Constipation and Fecal Soiling (Encopresis)
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What is constipation and fecal soiling?
Constipation, or the infrequent passage of stools, is a common problem in children. When a constipated child passes stool, it is usually hard and painful from sitting in the rectum for a long time. To avoid passing another painful stool, children will tighten their bottom and withhold stool which sets up a cycle of developing large, hard stools that are painful to pass. For some children, the large intestine fills with hard stool and liquid stool leaks around the hard stool, through the anus and into the child's underwear. This is called fecal soiling, or encopresis.
What causes constipation?
For most children the exact cause of constipation is unknown. Some things that might contribute to constipation include:
- Not drinking enough fluids
- Consuming too much milk and cheese
- Eating a diet that is low in fiber
- Not getting enough exercise
- Playing too hard and ignoring the body's signals to use the restroom
- Too much pressure around potty training
- Avoiding public restrooms
In a few rare cases, constipation might be due to structural, neurologic, endocrine or metabolic disorders.
Fecal soiling is usually a result of constipation which has occurred for a long time or has been difficult to manage. Children with fecal soiling have a large amount of stool in the large intestine, resulting in unintentional soiling accidents. There are a few other cases of fecal soiling such as spinal abnormalities or anorectal abnormalities but these are less common.
Who gets constipation?
Anyone can develop constipation, but it is more common in boys. Common times for constipation to develop are when solid foods are started, around toilet training, birth of a sibling, the start of a new school year, when on vacation or after a time of illness.
What are the signs and symptoms of constipation?
Children who are constipated can show a variety of behavioral and physical symptoms. They include:
- Hiding in the corner, turning red in the face, crying, screaming, shaking and crossing their legs to keep from passing stool. Parents often mistake this behavior as trying to have a bowel movement when in fact the child is trying to withhold a bowel movement.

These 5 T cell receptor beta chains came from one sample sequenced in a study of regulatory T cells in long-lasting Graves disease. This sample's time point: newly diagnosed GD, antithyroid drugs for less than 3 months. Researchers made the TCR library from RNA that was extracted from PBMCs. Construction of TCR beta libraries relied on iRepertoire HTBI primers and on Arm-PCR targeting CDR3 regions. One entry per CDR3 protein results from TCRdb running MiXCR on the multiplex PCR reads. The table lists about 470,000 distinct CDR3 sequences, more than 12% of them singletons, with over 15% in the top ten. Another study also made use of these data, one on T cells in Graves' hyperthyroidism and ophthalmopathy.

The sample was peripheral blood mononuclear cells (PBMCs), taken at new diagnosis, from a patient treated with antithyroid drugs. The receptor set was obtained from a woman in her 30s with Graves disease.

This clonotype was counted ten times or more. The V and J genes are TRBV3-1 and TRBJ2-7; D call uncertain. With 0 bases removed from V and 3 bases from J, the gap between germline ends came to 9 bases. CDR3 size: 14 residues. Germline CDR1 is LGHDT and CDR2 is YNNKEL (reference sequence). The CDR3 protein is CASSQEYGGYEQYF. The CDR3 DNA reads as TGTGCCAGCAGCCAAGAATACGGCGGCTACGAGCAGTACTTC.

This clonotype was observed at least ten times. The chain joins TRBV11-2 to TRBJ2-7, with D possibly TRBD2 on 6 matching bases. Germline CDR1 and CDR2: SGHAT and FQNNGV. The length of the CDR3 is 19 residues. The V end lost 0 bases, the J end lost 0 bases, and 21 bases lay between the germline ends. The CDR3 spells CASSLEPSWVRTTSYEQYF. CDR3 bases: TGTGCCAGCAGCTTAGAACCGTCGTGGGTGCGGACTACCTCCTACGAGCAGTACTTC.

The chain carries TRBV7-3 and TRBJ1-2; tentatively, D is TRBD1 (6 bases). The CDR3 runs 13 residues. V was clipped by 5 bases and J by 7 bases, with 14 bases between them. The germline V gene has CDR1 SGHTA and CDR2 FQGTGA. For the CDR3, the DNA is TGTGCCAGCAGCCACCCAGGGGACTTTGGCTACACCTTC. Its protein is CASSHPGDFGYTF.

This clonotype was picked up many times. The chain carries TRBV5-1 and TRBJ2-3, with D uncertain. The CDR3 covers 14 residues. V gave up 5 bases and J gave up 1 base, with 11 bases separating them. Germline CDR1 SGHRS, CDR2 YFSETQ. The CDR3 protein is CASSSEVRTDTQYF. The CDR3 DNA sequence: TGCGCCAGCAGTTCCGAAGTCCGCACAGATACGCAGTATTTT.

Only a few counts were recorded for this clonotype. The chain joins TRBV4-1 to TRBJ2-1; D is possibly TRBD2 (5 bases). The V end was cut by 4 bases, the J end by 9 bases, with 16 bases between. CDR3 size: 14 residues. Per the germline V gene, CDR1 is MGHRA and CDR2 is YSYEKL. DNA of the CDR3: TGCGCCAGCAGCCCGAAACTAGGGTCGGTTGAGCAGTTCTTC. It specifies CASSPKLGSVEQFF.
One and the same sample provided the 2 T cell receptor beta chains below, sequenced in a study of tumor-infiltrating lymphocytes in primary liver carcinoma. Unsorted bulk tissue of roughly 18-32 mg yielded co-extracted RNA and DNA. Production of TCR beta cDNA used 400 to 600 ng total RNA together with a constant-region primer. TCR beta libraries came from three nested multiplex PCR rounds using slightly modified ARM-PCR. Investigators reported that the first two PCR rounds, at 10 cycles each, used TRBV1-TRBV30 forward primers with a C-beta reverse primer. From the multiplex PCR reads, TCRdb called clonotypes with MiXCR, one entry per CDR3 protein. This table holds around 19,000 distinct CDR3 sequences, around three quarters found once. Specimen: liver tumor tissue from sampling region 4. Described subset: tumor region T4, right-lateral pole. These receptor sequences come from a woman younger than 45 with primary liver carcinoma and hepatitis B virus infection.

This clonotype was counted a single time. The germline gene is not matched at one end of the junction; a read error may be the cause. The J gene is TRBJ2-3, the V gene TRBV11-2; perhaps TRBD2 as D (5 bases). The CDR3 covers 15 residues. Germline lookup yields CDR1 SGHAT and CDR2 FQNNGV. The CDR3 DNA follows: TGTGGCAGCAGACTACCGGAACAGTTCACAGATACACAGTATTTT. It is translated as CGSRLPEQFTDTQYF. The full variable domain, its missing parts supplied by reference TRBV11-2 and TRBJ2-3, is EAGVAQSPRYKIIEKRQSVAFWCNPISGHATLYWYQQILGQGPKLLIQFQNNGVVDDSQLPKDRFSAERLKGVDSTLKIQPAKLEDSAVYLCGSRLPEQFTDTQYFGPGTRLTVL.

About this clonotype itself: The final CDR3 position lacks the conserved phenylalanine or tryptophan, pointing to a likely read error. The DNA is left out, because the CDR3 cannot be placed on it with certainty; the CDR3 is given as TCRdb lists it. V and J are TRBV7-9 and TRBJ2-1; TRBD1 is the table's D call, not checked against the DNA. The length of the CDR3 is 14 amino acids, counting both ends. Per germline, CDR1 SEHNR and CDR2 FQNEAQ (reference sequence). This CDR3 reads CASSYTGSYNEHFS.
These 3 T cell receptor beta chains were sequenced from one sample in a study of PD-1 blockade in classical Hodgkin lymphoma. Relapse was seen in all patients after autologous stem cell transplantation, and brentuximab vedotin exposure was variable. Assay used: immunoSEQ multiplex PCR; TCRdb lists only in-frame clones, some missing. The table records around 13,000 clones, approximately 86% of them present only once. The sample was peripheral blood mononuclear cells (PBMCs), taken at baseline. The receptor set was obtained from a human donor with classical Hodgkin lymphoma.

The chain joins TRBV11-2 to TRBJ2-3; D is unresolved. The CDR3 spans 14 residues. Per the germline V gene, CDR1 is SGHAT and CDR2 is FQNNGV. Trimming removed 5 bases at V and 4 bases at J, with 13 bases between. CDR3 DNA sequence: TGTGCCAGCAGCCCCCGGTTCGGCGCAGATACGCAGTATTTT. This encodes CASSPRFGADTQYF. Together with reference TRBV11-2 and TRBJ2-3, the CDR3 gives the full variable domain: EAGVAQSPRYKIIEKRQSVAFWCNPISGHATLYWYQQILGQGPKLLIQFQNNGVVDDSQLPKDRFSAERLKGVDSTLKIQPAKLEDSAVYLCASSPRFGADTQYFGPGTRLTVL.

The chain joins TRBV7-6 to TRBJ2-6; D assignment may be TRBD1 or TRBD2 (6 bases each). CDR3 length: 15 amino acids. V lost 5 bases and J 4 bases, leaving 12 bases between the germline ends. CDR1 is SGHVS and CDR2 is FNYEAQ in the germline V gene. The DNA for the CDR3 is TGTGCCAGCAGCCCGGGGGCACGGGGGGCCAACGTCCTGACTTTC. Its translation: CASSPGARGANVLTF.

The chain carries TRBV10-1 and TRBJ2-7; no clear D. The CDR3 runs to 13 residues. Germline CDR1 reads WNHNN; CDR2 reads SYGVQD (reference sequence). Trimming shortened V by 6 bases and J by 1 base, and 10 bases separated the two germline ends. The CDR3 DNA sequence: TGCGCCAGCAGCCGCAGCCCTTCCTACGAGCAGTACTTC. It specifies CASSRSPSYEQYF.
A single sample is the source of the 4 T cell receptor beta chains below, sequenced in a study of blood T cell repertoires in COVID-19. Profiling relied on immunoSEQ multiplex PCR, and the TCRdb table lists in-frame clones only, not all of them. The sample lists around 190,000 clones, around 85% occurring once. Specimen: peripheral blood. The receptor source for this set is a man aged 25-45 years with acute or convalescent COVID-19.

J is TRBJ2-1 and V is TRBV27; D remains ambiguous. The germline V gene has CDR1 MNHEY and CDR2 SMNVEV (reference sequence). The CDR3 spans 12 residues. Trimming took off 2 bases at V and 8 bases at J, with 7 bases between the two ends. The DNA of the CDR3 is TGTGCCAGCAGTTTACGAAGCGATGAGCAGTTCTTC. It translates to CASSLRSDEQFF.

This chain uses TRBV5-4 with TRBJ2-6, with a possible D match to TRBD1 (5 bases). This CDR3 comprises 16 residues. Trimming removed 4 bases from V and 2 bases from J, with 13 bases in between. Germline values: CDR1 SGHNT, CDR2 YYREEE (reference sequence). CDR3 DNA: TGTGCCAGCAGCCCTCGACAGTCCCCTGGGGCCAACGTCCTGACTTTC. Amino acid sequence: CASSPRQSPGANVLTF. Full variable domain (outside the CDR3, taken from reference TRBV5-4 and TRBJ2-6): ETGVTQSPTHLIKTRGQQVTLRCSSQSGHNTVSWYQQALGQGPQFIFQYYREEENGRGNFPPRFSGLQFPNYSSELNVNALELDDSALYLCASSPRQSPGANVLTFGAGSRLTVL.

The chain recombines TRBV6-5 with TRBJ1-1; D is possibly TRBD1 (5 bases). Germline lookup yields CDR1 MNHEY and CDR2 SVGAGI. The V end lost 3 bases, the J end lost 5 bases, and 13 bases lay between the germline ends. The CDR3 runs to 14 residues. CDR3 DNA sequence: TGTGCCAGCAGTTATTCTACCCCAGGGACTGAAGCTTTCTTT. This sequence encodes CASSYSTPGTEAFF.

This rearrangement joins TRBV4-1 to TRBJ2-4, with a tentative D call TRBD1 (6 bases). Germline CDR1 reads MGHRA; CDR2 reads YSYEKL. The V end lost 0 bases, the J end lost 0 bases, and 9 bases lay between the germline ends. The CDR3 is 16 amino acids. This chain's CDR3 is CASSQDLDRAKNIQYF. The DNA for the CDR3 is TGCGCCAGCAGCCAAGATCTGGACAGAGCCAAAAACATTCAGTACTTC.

- Abdominal pain and bloating
- Passage of dry, hard stools
- Skipping days between stools
- Passage of stool that clogs the toilet
- Passage of stool that causes a tear in the anus called a fissure. Blood is usually seen on the toilet tissue.
- An appetite that varies between being very small to very large
- Leakage of stool in the underwear (sometimes this is mistaken for diarrhea)
- Recurrent urinary tract infections
What tests are used to diagnose constipation and fecal soiling?
In most cases, constipation and fecal soiling can be diagnosed after a health care provider completes a detailed history and physical examination. Occasionally other tests might be needed. These may include:
- Blood work
- Abdominal X-ray
- Barium enema
- Rectal biopsy
How do providers at Children’s Hospital Colorado make a diagnosis?
A diagnosis can usually be made at the first visit after a complete health history and physical examination.
How is constipation and fecal soiling treated?
The focus of treatment for children with constipation is changing the child's behavior and making sure the child is not afraid of having a bowel movement. If necessary, diet changes are also made, sometimes with the help of a registered dietitian. Often medications are used for a period of time to help retrain the bowel. Generally a combination of medications are used which may include stool softeners, stimulants, enemas or suppositories to remove any impacted stool and help a child have more regular bowel movements.
For the child with fecal soiling, treatment is more extensive. It often begins with a bowel cleanout followed by a program that is designed to empty the colon on a daily basis. For some children, the colon has been stretched out and it can take up to a year before it regains its original size and shape. Most children respond well to treatment and after a period of rehabilitation have normal bowel movements without soiling.
Why choose Children's Hospital Colorado for your child's constipation?
The treatment for children with fecal soiling requires sensitivity to the child's emotional needs. Children are often embarrassed and do not feel comfortable talking about their stool problem. Providers at Children's Colorado are skilled at communicating with children around sensitive matters. Learn more about the Digestive Health Institute.
Contact the Digestive Health Institute
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